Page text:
Still… It continued to taint my day.  On the way back from the school run, and the shops, I like to let Son 2 off the hook a little, and have a bit of a run down towards our house.  There’s practically no risk of him being run over, and it’s a nice little bit of independence for him – and a break from all the handholding and that.

However, on that day, I had to consider the additional threat of that diarrhea.

“No you can’t go on your run, son.  You might run through some feces.”

“NNNNNNNNN’GH!” he complained.

So I ran with him, and had to lift him out of the way at the last second.  That happened 3 or 4 times that day, and on the second School Run.

Never mind, I thought.  It’ll have washed or been fully trodden away by tomorrow.


We left the house on the morning of the day after, and were immediately confronted with ‘A Scene’.  One of the other Mums in my clan was stood outside my gate with her little girl (a classmate of Son 1), their path apparently blocked.

“What’s up?”, I asked.  It turned out that some bloke was busy warning her that there was dog shite on the path, which he was disgusted with.  That again, I thought.  When I rounded the corner however, I soon saw what all the fuss was about.

Joining yesterday’s, slightly worn away splatter of crap – in more or less the same spot – was a fresh pile of yellow shit.  BIG pile too…  There was really no way through, unless you were prepared to slalom in between it.

On witnessing this, I joined the man and my fellow mum in mutual indignation.

I’m not having this, I thought.


When Son 2 and I got home, I set about destroying the stool sample outside.  It was, I felt, my civic duty.

I’m not prepared to pick up the waste products of other people – unless I made ’em – or animals – unless I own ’em. That is, unless it’s absolutely necessary, e.g.  Cat shit on the lawn, that’s all clumped into the grass.  Nobody else is going to pick that up for you.

With a shitty pavement, my policy is to simply wash it away.  Worked in the past, when I poured boiling water on some poo residue until it sailed off down the road.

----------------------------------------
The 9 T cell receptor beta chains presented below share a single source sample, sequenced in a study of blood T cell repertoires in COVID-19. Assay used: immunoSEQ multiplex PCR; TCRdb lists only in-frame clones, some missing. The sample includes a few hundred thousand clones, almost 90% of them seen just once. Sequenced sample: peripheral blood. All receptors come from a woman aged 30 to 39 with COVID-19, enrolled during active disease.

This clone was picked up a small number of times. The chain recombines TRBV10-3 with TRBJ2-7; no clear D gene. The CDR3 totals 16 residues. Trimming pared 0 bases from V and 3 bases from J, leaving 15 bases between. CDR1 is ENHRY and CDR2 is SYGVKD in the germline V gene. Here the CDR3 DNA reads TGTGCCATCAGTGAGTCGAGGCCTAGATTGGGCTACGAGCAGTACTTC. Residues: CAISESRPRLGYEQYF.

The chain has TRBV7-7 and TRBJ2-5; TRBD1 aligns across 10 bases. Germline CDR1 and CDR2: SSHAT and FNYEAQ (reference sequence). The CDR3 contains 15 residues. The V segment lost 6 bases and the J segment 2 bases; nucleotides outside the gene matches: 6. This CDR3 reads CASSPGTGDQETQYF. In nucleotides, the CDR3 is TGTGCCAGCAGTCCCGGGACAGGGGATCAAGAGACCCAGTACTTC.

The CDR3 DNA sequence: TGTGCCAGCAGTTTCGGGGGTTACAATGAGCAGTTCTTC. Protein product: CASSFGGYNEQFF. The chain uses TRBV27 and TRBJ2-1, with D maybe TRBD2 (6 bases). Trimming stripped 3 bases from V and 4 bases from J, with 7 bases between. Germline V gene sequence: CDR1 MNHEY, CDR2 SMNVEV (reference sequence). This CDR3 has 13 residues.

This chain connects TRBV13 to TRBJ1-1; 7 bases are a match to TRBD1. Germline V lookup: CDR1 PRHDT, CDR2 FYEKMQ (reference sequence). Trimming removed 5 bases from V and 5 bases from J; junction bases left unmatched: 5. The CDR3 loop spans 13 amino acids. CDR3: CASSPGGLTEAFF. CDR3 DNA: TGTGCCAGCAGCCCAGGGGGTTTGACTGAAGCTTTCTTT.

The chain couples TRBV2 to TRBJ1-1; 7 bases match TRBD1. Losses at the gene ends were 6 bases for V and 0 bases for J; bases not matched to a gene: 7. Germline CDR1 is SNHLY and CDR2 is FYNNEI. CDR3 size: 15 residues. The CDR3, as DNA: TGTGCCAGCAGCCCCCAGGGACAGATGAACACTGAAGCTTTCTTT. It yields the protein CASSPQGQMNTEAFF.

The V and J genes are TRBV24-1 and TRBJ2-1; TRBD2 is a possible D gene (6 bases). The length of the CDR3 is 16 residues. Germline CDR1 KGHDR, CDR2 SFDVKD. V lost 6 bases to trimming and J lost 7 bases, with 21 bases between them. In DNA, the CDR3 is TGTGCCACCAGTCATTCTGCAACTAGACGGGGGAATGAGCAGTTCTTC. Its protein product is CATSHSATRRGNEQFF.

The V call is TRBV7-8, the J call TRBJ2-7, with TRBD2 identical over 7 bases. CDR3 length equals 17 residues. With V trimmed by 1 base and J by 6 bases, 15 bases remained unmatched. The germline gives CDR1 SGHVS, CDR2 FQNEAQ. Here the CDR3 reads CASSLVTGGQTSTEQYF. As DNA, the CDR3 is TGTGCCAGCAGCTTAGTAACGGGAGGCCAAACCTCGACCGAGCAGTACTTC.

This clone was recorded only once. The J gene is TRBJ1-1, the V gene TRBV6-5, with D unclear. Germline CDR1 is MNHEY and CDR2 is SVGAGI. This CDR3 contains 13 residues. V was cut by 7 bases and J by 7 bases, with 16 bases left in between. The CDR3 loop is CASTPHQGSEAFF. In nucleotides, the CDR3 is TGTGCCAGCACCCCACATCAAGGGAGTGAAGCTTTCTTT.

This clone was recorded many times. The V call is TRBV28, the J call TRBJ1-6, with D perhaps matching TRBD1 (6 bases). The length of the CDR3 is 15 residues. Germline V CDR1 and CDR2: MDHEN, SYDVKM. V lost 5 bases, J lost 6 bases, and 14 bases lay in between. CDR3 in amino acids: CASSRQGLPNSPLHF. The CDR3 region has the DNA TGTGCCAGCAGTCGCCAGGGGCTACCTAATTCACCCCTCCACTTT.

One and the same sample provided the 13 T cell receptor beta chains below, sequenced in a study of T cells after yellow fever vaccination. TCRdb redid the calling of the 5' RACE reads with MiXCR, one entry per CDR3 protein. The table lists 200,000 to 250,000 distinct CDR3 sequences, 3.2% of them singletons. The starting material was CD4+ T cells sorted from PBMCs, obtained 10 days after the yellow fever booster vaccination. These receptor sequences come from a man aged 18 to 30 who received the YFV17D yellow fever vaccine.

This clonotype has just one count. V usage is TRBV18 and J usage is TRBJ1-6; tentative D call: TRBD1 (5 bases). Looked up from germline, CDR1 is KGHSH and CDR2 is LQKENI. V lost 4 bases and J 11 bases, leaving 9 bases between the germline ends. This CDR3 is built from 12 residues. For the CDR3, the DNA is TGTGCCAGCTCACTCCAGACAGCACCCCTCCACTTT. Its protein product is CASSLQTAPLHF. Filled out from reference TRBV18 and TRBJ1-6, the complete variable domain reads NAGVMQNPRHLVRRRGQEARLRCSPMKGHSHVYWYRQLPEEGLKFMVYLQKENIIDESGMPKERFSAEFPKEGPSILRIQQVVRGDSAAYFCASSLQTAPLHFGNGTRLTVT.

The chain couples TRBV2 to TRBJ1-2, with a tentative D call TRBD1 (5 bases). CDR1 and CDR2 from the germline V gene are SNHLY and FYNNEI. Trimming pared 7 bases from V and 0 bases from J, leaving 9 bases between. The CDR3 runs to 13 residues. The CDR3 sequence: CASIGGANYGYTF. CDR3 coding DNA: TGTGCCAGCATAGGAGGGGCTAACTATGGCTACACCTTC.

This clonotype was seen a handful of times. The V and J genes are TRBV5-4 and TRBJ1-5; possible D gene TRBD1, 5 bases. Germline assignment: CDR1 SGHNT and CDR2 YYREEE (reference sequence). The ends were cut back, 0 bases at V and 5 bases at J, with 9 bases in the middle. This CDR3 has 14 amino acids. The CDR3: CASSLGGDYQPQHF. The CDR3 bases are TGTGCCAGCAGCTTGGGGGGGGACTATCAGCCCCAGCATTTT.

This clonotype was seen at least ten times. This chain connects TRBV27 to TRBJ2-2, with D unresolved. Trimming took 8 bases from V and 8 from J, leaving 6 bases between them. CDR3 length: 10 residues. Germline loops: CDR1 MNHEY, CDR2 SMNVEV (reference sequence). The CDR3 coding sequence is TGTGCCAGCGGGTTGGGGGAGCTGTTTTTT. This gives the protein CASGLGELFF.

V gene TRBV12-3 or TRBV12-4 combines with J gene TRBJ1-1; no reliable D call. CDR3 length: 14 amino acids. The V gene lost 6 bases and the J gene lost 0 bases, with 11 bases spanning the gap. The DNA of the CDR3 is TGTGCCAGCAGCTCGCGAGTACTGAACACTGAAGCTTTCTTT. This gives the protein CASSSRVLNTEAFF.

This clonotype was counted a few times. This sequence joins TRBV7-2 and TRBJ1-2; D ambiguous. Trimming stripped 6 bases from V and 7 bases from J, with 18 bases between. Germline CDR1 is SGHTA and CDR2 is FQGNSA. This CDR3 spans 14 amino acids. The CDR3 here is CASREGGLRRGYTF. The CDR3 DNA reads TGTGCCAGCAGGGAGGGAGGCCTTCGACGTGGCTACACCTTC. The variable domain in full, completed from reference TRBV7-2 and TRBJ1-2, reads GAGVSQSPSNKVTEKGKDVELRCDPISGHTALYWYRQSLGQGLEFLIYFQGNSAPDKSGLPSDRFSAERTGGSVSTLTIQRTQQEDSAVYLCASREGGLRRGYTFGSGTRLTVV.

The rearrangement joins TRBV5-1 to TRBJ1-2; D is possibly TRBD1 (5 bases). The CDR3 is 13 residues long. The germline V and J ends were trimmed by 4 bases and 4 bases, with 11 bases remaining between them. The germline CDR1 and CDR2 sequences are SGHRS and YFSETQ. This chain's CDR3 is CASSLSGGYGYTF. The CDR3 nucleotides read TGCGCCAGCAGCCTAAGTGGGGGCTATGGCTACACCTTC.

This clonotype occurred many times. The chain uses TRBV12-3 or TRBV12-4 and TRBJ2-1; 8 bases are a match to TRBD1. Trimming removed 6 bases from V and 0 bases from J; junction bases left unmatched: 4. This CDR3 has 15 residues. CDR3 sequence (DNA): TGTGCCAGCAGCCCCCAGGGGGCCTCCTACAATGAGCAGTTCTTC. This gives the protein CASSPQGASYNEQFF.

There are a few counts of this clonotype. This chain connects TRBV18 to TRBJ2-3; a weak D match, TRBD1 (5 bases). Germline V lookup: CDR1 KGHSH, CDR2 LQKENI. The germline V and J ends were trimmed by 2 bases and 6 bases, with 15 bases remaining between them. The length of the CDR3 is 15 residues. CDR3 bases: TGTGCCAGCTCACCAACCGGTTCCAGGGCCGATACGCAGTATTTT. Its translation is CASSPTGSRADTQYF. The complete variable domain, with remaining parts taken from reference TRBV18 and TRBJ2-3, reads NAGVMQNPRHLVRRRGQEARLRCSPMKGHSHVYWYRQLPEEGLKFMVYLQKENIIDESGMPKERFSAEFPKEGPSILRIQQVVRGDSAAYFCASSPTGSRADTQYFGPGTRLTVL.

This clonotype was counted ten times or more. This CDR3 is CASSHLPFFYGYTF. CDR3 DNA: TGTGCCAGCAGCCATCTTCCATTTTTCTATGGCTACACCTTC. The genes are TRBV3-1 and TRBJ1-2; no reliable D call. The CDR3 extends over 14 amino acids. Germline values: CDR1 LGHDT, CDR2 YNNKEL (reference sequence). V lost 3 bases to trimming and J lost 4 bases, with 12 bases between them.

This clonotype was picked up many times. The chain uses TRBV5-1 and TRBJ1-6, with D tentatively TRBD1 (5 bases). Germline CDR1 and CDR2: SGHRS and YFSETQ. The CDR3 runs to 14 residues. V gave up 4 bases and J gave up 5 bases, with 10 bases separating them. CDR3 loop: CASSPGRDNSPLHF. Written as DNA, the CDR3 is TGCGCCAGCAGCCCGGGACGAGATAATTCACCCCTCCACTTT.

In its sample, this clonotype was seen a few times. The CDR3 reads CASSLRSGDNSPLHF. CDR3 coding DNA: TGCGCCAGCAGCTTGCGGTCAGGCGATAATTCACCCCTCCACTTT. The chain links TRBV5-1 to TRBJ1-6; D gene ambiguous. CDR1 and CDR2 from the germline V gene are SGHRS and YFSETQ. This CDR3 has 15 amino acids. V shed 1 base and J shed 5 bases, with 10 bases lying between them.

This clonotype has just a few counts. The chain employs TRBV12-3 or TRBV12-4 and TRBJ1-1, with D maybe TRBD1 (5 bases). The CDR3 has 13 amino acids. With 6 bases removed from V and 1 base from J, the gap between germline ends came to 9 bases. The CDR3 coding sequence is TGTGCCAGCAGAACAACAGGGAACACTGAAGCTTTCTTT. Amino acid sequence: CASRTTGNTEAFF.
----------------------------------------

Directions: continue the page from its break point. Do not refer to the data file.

In this case, I was simply up against too great a quantity.

I ordered Son 2 to stay where he was; took a full kettle’s worth outside and splashed it onto the bulk of the dog mess. The main body.

The crap just sort of… smashed up.  If anything, it now covered a greater area, albeit with smaller pieces.


More or less the same happened with the second attempt.  With the stuff that did wash away, I attempted to guide the flood of poo water toward the road.  This was only a partial success.

At this point I regretted my decision to not just pick it up with an inside out bag.  Additionally, passers by were giving me odd glances.

I decided to give up for a bit, and go to the shops again.


Just before the afternoon School Run, I had another go at dislodging the pile.  This time, I added some cold, used soapy dishwater (conveyed via a pan), plus two lots of boiling water.

It just about did the job.  Maybe as much as 85%, bar a few of the more stubborn lumps.  At the very least, it cleared a space – though most of it pooled into the rear tires of next door’s car.  A lot of it had retained its shape and form, despite being a bit more frothy.

Collateral damage, I thought.   No sense beating yourself up over it.

When I looked down, I discovered that several small pieces of stool had flecked onto my shoes.  Again, I was annoyed.


After giving my trainers a thorough and comprehensive wet wiping – and washing my hands – Son 2 and I went off to collect Son 1 (and his shiny new, over-sized bike).

Despite the splatter damage, I was satisfied that I’d done my part.  I could now relax a little, and allow Son 2 his run down the road with reasonable confidence that he wouldn’t get poo on him.  Son 1 was advised to watch where he was cycling though, as there were still “bits”.

Son 2 ran ahead, paused by the gate, and then – for reasons that were never explained – lay down on the path.  When I got there, I chastised him for doing this, and then helped him up.

It was then I realised that he’d stuck his glove into a big lump of pavement phlegm which someone had kindly left there.

Once again, I became enraged.


The glove was eventually washed at 60 degrees, for heavy soiling.  I threw some sheets in too (despite them being less soiled).


So… What do I expect from the world?  To NOT spit in the road?  To invent dogs and cats and people who DON’T shit on the ground?

Well, yes to option one.

With the second one, I don’t know.  Perhaps a device can be made that straddles the anus?  A laser even, or some form of plasma something, eventually.  We used to have Tomorrow’s World to give us hope…  But now what?

Nothing, that’s what.  Nothing, and excrement related blindness.  And worms.  And terrorism.

Anyway.  Thanks for reading.

Lots of love,